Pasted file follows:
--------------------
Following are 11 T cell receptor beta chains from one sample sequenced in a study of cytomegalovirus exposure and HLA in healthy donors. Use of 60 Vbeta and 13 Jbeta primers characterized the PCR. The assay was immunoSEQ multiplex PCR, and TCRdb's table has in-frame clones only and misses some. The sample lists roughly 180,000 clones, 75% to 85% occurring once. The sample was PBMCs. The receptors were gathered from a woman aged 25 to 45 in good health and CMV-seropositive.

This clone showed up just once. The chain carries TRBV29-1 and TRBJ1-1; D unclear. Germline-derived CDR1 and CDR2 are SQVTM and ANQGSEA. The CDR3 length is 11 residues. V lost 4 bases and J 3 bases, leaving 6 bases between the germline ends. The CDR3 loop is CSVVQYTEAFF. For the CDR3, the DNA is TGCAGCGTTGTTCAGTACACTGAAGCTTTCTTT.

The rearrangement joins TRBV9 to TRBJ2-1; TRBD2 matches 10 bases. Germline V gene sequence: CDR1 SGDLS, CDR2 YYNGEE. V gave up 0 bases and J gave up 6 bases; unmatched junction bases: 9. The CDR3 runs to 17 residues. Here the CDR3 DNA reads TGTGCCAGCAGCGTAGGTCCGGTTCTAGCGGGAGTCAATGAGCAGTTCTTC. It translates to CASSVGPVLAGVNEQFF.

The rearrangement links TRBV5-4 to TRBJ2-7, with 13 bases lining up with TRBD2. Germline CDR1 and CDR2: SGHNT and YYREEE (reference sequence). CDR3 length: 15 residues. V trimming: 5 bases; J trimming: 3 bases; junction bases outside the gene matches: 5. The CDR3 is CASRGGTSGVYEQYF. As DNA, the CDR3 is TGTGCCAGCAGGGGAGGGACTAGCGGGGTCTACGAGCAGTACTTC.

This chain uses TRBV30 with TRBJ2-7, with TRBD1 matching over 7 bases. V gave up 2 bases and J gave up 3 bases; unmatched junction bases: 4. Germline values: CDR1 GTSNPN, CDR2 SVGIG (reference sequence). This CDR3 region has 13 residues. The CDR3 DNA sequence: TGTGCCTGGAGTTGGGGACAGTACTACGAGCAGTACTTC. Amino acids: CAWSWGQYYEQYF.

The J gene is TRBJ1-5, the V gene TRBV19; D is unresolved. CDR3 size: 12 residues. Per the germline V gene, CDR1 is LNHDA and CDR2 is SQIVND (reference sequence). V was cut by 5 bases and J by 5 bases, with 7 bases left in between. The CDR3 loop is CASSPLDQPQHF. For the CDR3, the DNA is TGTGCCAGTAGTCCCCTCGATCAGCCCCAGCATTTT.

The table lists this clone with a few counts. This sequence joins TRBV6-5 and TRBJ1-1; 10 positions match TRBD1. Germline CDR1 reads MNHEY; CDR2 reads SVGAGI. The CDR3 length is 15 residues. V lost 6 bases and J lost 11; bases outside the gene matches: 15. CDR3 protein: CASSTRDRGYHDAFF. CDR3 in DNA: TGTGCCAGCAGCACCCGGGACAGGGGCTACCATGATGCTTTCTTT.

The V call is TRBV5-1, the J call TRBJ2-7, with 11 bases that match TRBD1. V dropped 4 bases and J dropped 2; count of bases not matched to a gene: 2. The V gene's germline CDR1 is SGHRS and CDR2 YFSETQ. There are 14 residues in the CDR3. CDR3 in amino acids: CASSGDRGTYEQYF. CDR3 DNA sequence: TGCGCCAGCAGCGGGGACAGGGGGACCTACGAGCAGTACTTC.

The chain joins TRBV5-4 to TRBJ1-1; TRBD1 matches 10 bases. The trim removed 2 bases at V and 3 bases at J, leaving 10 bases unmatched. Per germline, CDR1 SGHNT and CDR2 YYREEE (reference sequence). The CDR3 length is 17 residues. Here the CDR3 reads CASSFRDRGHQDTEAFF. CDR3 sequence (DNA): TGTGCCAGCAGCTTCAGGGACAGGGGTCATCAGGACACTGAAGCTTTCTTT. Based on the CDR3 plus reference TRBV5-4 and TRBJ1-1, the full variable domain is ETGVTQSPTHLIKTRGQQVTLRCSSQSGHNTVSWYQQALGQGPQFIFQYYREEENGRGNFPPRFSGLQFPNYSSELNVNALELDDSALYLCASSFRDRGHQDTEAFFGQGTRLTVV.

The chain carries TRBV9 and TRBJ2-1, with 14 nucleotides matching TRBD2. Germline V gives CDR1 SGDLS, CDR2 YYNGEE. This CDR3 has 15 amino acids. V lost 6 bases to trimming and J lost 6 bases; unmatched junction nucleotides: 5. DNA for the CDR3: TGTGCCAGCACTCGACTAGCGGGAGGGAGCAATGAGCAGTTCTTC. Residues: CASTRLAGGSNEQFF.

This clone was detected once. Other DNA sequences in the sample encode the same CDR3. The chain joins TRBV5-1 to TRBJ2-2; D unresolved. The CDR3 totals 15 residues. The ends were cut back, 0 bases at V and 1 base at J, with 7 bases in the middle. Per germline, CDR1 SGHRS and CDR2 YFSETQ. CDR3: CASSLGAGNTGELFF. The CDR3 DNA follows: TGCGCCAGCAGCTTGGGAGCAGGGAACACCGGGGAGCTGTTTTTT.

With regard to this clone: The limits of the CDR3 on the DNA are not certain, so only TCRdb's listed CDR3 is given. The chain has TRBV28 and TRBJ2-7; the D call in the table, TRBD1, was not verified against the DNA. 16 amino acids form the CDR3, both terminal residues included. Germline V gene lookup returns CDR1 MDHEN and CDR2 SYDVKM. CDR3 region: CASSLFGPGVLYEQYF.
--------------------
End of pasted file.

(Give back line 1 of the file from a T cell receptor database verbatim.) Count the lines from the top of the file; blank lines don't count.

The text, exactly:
Following are 11 T cell receptor beta chains from one sample sequenced in a study of cytomegalovirus exposure and HLA in healthy donors. Use of 60 Vbeta and 13 Jbeta primers characterized the PCR. The assay was immunoSEQ multiplex PCR, and TCRdb's table has in-frame clones only and misses some. The sample lists roughly 180,000 clones, 75% to 85% occurring once. The sample was PBMCs. The receptors were gathered from a woman aged 25 to 45 in good health and CMV-seropositive.